Roasted Garlic Paste

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Before you say, “I can get that in the grocery store.” No. No you can’t. Not this. I tell you now, it’s worth the little bit of effort to have on hand, because, as we all know, garlic makes everything better.

Roasted garlic has a much more mellow flavor. The caramelization is key. The natural sugars get pulled out, browned and gorgeous. The flavor, while more mild, is concentrated. Though the kind of roasted garlic–jarred or in a tube–found in the grocery store has that golden brown look, the stuff used to preserve it kills that subtle flavor and ruins the texture. Sometimes, believe it or not, that coloring is artificially added.

Roasted garlic adds an amazing finish to mashed potatoes, mushrooms, sauces of all kinds, in dips. A little goes a very long way, and you’d never want to use this in something that has to cook a long time. Roasted garlic will lose most of what makes it so yummy if cooked over a(nother) prolonged period of time.

Added bonus of roasted garlic! It’s less apt to cause heartburn in those sensitive to it.

The above picture is about a pint, and represents a dozen whole heads of garlic. Doesn’t seem like much, I know, but this will last me at least three months.

Very simple to make:

12 heads of garlic. Whole, with papery skin left on, though you should take off the stuff that’s flaking.

place them on a baking sheet lined with parchment paper*, points up (like you’d plant any bulb) and drizzle with a little olive oil.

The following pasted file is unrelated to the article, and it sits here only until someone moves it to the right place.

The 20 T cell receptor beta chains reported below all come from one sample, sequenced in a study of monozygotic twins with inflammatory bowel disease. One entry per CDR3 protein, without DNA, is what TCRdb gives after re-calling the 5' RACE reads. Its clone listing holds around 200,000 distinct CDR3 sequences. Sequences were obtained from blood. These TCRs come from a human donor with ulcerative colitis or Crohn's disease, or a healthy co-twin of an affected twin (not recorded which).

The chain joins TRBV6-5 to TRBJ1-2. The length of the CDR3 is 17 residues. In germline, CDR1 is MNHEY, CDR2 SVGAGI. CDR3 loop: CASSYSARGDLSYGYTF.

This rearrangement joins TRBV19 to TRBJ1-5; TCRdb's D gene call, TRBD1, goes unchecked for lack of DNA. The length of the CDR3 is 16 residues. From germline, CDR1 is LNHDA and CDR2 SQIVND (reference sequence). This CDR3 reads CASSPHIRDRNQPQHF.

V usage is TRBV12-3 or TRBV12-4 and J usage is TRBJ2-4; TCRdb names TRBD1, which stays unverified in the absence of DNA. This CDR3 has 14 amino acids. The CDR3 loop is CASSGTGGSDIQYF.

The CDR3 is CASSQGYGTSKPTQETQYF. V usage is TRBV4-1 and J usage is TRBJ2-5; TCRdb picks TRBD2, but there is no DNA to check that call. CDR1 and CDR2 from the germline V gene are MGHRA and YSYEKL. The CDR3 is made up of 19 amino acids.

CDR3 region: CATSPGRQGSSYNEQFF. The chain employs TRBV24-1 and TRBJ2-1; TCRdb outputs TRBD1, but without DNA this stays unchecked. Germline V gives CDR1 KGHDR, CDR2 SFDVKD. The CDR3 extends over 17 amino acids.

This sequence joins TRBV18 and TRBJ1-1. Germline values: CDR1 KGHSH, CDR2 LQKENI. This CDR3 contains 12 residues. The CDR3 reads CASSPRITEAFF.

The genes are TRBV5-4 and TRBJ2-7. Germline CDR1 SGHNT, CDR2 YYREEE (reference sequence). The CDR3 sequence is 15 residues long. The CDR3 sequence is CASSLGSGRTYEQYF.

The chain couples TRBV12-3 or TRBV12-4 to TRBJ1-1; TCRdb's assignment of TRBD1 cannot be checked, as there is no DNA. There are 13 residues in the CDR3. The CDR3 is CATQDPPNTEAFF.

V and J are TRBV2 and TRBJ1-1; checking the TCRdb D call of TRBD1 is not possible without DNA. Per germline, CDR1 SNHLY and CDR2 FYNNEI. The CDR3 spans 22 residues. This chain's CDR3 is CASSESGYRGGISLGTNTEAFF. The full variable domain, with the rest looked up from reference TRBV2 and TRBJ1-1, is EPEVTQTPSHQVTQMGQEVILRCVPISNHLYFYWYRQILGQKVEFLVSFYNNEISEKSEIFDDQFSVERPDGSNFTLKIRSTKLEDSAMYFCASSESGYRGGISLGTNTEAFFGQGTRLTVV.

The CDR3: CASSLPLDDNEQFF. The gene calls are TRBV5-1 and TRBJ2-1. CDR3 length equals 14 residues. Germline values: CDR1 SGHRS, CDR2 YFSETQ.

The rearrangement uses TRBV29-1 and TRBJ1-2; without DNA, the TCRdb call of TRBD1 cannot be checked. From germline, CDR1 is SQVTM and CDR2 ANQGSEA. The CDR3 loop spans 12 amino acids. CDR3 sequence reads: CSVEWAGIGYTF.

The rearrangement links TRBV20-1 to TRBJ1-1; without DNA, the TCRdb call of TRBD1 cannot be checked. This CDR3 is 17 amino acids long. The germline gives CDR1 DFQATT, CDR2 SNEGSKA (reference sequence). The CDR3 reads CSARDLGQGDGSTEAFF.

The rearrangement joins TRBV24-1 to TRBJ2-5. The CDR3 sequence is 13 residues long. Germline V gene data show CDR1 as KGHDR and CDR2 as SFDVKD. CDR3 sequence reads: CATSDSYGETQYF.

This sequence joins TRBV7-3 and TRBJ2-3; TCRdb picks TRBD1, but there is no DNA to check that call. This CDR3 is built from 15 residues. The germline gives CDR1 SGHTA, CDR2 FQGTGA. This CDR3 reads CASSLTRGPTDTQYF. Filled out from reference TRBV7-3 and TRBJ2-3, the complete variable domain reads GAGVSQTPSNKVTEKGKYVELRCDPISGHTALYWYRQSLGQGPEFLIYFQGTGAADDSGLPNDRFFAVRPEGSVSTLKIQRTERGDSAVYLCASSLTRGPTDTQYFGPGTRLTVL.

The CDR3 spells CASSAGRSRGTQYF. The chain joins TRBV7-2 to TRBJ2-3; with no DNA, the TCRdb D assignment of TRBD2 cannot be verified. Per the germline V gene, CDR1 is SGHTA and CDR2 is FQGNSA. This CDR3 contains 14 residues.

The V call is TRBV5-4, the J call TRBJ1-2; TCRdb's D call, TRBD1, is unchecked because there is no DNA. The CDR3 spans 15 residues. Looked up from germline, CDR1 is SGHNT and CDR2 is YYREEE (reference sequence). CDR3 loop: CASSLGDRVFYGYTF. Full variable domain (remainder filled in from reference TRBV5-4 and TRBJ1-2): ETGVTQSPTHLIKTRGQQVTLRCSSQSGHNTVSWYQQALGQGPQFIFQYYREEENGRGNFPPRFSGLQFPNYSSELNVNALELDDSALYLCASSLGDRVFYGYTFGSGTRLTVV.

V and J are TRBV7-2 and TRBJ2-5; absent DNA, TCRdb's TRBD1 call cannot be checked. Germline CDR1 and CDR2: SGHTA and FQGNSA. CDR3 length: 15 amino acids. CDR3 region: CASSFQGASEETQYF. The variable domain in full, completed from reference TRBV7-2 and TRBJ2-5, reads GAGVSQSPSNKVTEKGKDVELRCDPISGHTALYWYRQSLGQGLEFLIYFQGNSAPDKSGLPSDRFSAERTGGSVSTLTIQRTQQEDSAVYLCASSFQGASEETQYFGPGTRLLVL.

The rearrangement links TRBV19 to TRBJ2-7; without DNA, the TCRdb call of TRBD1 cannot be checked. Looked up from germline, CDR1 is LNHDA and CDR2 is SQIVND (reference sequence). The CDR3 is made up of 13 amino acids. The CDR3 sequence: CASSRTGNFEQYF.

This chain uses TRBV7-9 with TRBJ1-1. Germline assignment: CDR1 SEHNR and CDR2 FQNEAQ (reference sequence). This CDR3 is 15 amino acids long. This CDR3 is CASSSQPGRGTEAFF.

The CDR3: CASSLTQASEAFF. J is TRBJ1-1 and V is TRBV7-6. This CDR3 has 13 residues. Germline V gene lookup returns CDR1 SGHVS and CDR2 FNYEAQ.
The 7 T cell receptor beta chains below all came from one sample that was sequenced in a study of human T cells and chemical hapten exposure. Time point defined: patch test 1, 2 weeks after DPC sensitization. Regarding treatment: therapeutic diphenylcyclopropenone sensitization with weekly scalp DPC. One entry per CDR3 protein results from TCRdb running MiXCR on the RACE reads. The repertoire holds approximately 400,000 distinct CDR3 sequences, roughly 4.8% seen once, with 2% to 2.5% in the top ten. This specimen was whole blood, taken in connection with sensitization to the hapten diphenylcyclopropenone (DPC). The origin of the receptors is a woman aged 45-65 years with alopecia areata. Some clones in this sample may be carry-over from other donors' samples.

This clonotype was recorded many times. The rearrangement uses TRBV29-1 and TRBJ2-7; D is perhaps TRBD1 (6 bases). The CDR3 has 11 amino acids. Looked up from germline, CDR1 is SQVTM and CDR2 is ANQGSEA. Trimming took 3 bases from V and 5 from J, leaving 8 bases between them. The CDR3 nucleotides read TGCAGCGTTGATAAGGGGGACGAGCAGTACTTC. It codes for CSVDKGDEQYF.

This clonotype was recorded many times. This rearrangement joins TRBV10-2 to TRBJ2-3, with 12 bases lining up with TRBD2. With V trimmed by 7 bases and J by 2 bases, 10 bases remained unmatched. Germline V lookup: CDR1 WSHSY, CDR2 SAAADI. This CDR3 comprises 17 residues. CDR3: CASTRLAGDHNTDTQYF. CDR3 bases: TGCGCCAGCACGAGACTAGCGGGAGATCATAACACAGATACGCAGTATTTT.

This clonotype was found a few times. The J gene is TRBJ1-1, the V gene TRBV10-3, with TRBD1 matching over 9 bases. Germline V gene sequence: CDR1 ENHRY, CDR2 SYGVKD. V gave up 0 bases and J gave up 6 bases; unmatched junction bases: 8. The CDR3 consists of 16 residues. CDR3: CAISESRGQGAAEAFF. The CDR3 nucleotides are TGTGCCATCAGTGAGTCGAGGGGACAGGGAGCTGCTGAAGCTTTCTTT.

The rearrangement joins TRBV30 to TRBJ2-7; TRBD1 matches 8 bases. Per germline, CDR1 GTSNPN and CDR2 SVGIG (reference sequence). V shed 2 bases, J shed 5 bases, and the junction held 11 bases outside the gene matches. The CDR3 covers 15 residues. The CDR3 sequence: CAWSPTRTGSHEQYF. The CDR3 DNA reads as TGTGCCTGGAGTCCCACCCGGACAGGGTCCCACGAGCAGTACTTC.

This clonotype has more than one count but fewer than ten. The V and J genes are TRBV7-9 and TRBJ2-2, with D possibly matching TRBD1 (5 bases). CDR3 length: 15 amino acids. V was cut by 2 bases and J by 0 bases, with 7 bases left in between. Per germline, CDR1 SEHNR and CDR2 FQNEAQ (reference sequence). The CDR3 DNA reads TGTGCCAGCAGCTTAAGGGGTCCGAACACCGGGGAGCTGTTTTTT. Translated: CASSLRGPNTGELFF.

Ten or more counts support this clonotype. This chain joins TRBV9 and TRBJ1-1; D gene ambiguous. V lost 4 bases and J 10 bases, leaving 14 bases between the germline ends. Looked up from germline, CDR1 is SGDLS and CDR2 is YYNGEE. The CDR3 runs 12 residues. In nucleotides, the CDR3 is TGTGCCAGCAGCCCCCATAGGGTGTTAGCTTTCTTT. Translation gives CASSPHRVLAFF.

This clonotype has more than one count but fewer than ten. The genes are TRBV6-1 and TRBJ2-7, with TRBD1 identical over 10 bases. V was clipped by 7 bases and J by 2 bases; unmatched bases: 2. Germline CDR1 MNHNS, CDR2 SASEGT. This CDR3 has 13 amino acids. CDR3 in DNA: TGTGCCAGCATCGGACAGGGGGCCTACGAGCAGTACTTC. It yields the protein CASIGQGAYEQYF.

put it in the oven at 350 for about an hour; then take it out and let it cool.

The bulbs will be very squishy. *This is why the parchment paper is very important! Some of the sugars from the garlic will be crackled and brown like caramel under the bulbs. You want that stuff! Save it to add to the paste.

Now, the tricky part; extracting the paste. There are all kinds of ways to extract the now-roasted garlic. The easiest way I’ve found is to separate all the cloves and line them up on another sheet of parchment paper, all facing the same way. Cover with another sheet of parchment paper, and then roll (one way only!) the paste out with a rolling pin. It gets a little sticky, but it’s easy to scrape all the yummy paste off the parchment paper.

Once the paste is in a container, add the caramelized bits, a little salt and about a tablespoon of olive oil, stir it all up and store it in the fridge. Though the natural preservative qualities of garlic, olive oil and salt make it unnecessary, garlic is plant matter and will break down. Storing it in the fridge keeps the flavor, longer.

Never freeze it!

Want an amazing, wintry soup? Saute a small onion and a handful of sliced mushrooms in a little butter. Add 3-4 cups chicken stock (or vegetable,) a heaping tablespoon of the roasted garlic (more or less to your taste.) Bring it to a simmer–never a boil! Take it off the heat, stir in about 1/2 cup of cream. Salt and pepper to taste. Divine.

 

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